We finally got around to watching the movie Doubt last night, starring Meryl Streep and Phillip Seymour Hoffman. (I know, I know, it's lame to be blogging about movies that came out last year, but it's been a slow news week around here. Christopher started back to work and I've been writing poems.)
I loved the play by John Patrick Shanley. It's a stripped down little jewel, a miniature cathedral, perfectly balanced. Everything that's there needs to be there and nothing else. It's a miracle of construction and compression. The movie is by necessity much more open and complex. You get the real sense of a school, kids running around, bells ringing and buzzing, lights failing, blackboards squeaking, people eating and reading and talking and interrupting each other. Of course Streep and Hoffman are wonderful, but I loved the supporting actors even more; Amy Adams as the radiant young nun, and Viola Davis as the mother of a boy at the school.
Adams gave the young nun more intelligence and dignity than I had read into her part when it was just words on the page. You could see her character thinking and feeling; she was so transparent, and yet not silly or easy. Davis just went to a place that was so deep she took my breath away.
By contrast Streep sometimes distracted me with her Streepian mannerisms, her strong Bronx accent, her agitated hands brandishing her crucifix...she went over the top. There was one scene in particular, when she and Hoffman were shouting at each other in her office, the climactic showdown between them, that went on too long, where the weight of the famous stars' technique sort of sank the credibility for me. I know this is blasphemy, and I do love Meryl Streep, but there are a lot of wonderful actors in their fifties and sixties, and I would love to see a less-familiar face. When you're watching Streep you're watching Streep, that's the fun of it, but it takes away from getting lost in the story.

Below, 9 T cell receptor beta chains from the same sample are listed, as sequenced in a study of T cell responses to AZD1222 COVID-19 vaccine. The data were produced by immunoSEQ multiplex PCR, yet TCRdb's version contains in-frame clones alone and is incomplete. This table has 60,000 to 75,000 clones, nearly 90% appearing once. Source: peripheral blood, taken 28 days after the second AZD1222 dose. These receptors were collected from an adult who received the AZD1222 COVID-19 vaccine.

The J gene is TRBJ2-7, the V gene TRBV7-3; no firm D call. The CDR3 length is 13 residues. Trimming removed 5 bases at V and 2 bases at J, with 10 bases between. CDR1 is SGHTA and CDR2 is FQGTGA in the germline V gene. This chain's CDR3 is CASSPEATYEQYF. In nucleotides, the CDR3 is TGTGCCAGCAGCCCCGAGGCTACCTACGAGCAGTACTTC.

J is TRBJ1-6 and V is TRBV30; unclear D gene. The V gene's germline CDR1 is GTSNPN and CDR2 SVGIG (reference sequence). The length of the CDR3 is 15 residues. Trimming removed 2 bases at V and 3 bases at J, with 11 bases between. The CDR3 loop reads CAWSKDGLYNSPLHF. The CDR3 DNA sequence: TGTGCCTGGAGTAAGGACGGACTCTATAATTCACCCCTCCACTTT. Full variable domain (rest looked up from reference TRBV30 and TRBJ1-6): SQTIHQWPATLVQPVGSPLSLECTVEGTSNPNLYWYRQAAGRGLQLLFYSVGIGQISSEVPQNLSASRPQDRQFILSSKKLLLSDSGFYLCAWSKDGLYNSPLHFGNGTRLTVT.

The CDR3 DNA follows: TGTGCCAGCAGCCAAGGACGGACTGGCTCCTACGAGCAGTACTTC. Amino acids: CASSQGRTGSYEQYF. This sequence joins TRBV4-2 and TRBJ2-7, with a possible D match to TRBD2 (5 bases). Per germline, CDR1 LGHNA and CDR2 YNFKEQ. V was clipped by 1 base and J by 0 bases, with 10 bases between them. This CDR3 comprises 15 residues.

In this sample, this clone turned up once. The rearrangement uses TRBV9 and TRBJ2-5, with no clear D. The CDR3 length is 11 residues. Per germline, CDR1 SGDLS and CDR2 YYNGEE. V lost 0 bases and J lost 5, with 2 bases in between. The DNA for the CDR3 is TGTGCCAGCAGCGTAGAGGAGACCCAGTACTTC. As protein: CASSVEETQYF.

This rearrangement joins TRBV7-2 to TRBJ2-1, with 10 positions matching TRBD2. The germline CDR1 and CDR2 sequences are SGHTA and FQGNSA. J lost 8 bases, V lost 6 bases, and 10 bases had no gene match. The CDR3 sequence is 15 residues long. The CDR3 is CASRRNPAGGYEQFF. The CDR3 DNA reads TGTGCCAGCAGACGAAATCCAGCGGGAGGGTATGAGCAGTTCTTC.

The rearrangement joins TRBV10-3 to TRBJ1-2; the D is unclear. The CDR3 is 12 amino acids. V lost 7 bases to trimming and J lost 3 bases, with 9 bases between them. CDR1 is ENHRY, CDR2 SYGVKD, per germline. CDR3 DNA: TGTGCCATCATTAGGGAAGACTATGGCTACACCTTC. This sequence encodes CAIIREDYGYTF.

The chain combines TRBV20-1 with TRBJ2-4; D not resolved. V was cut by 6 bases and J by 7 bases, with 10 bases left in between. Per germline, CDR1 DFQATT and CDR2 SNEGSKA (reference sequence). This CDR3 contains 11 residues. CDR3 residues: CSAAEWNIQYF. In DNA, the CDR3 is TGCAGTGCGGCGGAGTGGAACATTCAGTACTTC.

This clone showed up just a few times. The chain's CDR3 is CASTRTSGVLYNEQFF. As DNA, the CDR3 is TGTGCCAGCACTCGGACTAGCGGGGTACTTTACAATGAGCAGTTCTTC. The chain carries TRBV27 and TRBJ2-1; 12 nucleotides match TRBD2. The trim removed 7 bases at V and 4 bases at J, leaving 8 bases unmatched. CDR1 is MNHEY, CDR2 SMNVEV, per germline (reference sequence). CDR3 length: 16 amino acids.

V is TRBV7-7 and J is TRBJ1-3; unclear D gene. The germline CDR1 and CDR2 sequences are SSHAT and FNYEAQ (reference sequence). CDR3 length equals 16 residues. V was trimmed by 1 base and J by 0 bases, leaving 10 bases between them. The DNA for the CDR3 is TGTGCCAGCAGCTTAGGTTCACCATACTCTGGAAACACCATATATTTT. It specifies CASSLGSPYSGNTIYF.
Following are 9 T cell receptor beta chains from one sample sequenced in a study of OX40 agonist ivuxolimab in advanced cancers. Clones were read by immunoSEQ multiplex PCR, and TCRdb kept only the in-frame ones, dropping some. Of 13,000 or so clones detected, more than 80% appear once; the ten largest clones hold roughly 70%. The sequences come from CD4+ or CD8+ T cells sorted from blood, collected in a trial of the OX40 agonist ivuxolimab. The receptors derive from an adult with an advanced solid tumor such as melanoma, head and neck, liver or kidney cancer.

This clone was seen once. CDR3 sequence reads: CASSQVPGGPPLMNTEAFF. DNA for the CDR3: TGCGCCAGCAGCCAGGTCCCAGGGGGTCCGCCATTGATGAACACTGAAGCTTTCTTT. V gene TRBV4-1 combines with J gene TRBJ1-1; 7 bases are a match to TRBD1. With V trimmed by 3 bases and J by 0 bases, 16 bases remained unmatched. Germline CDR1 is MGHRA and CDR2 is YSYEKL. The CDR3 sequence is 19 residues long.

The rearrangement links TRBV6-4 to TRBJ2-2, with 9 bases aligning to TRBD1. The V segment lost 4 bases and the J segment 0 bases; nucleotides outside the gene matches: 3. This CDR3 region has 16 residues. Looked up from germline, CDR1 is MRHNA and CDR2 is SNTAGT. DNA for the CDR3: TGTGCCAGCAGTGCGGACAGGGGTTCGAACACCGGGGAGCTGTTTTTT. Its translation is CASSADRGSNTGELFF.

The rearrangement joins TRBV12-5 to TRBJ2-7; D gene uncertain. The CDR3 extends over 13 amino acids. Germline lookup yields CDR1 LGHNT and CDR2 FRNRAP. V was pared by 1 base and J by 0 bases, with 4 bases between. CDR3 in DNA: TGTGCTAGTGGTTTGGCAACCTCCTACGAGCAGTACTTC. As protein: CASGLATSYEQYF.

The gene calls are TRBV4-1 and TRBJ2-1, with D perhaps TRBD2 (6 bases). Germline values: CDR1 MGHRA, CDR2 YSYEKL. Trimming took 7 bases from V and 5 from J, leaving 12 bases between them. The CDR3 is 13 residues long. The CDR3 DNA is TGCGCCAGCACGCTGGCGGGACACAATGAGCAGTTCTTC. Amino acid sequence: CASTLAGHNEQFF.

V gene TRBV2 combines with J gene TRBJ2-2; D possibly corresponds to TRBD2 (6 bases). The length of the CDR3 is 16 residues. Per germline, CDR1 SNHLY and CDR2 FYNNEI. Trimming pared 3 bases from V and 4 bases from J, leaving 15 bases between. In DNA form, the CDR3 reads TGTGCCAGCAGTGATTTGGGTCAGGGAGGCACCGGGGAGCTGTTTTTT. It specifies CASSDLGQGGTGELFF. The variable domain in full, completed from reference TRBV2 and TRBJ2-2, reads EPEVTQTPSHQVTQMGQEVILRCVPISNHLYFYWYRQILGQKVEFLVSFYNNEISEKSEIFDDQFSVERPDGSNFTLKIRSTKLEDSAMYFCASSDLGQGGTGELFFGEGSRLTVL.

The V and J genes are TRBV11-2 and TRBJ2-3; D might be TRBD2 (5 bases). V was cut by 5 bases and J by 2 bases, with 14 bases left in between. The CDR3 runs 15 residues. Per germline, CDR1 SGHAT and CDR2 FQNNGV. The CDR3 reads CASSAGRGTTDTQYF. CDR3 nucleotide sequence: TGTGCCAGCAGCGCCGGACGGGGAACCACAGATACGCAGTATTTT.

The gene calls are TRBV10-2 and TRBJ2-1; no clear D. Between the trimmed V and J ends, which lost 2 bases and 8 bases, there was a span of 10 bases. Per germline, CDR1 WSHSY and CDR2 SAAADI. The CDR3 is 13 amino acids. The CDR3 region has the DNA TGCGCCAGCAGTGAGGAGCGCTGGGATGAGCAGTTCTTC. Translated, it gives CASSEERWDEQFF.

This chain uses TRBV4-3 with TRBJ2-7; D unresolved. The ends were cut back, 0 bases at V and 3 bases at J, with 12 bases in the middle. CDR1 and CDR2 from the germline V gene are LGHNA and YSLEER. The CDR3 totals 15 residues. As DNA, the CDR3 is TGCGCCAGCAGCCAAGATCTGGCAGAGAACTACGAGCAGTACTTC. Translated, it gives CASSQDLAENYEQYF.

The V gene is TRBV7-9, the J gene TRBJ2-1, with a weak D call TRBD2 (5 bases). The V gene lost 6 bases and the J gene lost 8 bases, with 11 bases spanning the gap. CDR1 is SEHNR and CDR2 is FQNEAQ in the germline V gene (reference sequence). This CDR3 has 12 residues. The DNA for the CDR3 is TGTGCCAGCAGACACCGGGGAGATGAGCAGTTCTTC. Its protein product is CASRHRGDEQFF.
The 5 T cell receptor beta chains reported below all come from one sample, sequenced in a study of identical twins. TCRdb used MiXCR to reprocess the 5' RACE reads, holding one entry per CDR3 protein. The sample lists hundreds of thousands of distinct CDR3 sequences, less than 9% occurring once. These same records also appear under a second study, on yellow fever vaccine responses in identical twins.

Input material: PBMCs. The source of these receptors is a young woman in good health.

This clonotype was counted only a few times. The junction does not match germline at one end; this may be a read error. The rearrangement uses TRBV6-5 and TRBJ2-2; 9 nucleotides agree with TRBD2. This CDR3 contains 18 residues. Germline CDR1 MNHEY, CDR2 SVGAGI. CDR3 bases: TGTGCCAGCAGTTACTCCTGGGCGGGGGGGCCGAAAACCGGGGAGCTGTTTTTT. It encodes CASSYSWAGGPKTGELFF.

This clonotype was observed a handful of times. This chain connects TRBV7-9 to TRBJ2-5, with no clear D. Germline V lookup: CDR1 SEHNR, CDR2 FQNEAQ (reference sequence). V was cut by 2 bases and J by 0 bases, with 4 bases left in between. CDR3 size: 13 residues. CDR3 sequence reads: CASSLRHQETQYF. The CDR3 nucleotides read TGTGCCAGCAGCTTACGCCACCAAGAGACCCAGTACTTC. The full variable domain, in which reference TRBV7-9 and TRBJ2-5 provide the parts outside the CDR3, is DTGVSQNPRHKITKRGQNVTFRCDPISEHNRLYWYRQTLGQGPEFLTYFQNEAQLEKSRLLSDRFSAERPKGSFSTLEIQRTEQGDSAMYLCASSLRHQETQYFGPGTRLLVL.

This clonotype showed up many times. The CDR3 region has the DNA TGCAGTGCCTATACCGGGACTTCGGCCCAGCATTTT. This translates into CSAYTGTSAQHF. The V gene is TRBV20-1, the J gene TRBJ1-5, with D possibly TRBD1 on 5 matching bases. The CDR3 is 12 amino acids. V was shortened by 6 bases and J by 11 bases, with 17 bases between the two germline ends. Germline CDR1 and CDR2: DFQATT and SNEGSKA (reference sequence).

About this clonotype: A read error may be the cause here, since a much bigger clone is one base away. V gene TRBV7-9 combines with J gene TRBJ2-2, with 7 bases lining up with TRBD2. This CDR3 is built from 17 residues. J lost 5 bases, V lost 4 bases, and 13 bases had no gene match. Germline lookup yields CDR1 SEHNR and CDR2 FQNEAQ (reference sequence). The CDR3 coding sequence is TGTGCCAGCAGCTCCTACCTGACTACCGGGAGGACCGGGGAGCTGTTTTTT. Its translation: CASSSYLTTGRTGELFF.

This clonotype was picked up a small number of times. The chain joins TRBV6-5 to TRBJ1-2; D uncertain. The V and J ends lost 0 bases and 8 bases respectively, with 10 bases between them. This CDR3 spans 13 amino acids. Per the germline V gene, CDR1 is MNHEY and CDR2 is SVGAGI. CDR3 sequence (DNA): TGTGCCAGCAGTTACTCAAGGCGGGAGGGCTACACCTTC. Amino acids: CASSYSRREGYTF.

Hoffman was very powerful, but in my mind's eye I had seen Father Flynn as younger, sleeker and more sexy. I thought it was Flynn's eroticism that fueled the feud between him and Sister Aloysius. Hoffman is many things, versatile and powerful and poignant and vulnerable, but he's not sexy. Not. I thought Father Flynn should be the kind of man who would appeal to both men and women; that everyone would want to touch him, draw close to him, even if they didn't understand the source of their attraction.
The movie is visually beautiful and deep. Christopher loved it (and he might disagree with some of my comments about Hoffman, who was wonderful when he delivered sermons, really inspired.) It was fun to share my love for Shanley, whom I feel has been a playwriting teacher to me even though I've never met him. Last year I read my way through everything of his that was in print and learned so much. I envy him his output--dozens of plays, and several movies--and it was fascinating to trace his development as he stretched and contracted to meet the different demands of the various forms.
Yesterday I went to Theron and Elizabeth's house to help them brainstorm their vows and to give them the wedding poem they had requested I write for them. It was an honor to bask in their nuptial glow and to pass on some of the practical ideas Rabbi David shared with us when we were preparing our words.